Inspiration

5 Baggage Rules You Must Remember Before Traveling

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Wole Lawrence

 

As travelling people, we would like to know what exactly we are entitled to if our bags go missing. There is an international Society and there are rules which all Airlines must abide by and follow.

Baggage rules keep people in check. They serve as guides on acceptable and civil way of doing business and transactions, else chaos takes over – that’s good for no one.

The history of baggage rules

U.N. Conventions, through the International Standards Organisation (ISO), usually hands down the rules on how Aviation companies – even travelers – should conduct themselves. There are two conventions of note for us when it comes to baggage. They are the Warsaw Convention of 1929, which set down the rules originally and The Montreal Convention of 1999 which amended what was said sixty years earlier.

Both has to do with the protection of passengers rights as regards injury and loss or damage of property during carriage by the Airline, as well as compensation.

 

Baggage Rules.

What baggage rule should apply to this spilled baggage at Pittsburgh International Airport? Image Credit: Daveynin

What are Airlines responsible for?

  • Baggage safety: As far as it’s been accepted for transportation and until its delivery to recipient, or transfer to another organization according to rules;
  • Loss of baggage accepted for carriage with declared value: In this case, carrier refunds amount of insured value, except if carrier proves that declared value exceeds the actual cost (amount) of the actual value;
  • Damage to the baggage: In this case, carrier refunds amount by which baggage price was lowered.

What are Airlines not responsible for?

  • Loss of baggage weight without a trace of theft and damage to the package, if bearer of complaint or claim does not prove that lack of baggage was caused by carrier;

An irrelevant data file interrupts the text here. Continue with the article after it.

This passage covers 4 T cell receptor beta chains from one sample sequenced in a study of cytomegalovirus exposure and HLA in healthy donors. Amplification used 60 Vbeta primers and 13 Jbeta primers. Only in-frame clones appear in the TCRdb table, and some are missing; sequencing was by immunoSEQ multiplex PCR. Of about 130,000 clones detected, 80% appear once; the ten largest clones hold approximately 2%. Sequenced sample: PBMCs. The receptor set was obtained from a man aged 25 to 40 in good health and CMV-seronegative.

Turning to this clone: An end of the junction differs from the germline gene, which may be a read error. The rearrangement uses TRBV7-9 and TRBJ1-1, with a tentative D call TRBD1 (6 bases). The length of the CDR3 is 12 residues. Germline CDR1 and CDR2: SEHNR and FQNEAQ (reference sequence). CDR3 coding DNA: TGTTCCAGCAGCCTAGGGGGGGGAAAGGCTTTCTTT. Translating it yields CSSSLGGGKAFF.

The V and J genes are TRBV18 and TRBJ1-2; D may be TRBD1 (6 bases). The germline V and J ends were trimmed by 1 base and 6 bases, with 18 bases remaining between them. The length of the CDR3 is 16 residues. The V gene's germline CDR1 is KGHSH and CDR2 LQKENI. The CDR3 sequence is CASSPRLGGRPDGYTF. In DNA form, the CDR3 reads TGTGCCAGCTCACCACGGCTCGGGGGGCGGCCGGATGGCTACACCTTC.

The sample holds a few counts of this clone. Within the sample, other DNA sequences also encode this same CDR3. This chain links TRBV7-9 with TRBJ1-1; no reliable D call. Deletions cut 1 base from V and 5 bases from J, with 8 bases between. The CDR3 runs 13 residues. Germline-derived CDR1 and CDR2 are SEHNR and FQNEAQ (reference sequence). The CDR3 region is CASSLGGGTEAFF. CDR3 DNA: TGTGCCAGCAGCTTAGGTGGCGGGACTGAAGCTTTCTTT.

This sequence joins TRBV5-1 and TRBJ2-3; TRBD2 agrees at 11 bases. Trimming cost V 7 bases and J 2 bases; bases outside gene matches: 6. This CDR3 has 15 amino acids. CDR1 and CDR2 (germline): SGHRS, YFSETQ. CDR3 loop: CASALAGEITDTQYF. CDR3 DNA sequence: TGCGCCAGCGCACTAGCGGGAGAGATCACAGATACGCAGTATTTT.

• Delay of baggage delivery: Especially when it’s due to circumstances beyond carrier’s control, for example, due to weather conditions;
  • Loss of high priority baggage: Such baggage that include money and securities, documents, jewelry and other items that require special storage measures during transportation;
  • Now either of the conventions would apply depending on the Airline and which convention it chooses to apply.

The Warsaw Convention

As modified by the Hague Protocol requires that a carrier pay a passenger 17 Special Drawing Rights (approximately EUR 20; US $20) per kg for loss of or damage or delay to checked baggage, and 332 Special Drawing Rights (approximately EUR 400; US $400) for unchecked baggage.

The Montreal Convention

Required in cases of destruction, loss, damage or delay to baggage, 1,131 Special Drawing Rights (approximately EUR 1,200; US $1,800) per passenger in most cases.
For damage occasioned by delay to your journey, 4,694 Special Drawing Rights (approximately EUR 5,000; US $7,500) per passenger in most cases.


Things to remember about Baggage Rules

  1. Destruction, loss or damage to baggage
  2. The air carrier is liable for destruction, loss or damage to baggage up to 1000 SDRs (approximate amount in local currency).

    In the case of checked baggage, it is liable even if not at fault, unless the baggage was defective. In the case of unchecked baggage, the carrier is liable only if at fault.

  3. Higher limits for baggage
  4. A passenger can benefit from a higher liability limit by making a special declaration at the latest at check-in and by paying a supplementary fee (extra luggage payments, always keep your bag tag).

  5. Complaints on baggage
  6. If the baggage is damaged, delayed, lost or destroyed, the passenger must write and complain to the air carrier as soon as possible. In the case of damage to checked baggage, the passenger must write and complain within seven days, and in the case of delay within 21 days, in both cases from the date on which the baggage was placed at the passenger’s disposal.

  7. Time limit for action
  8. Any action in court to claim damages must be brought within two years from the date of arrival of the aircraft, or from the date on which the aircraft ought to have arrived.

  9. Airline Interline Agreements
  10. If your journey involves carriage by different carriers, you should contact each carrier for information on the applicable limits of liability.

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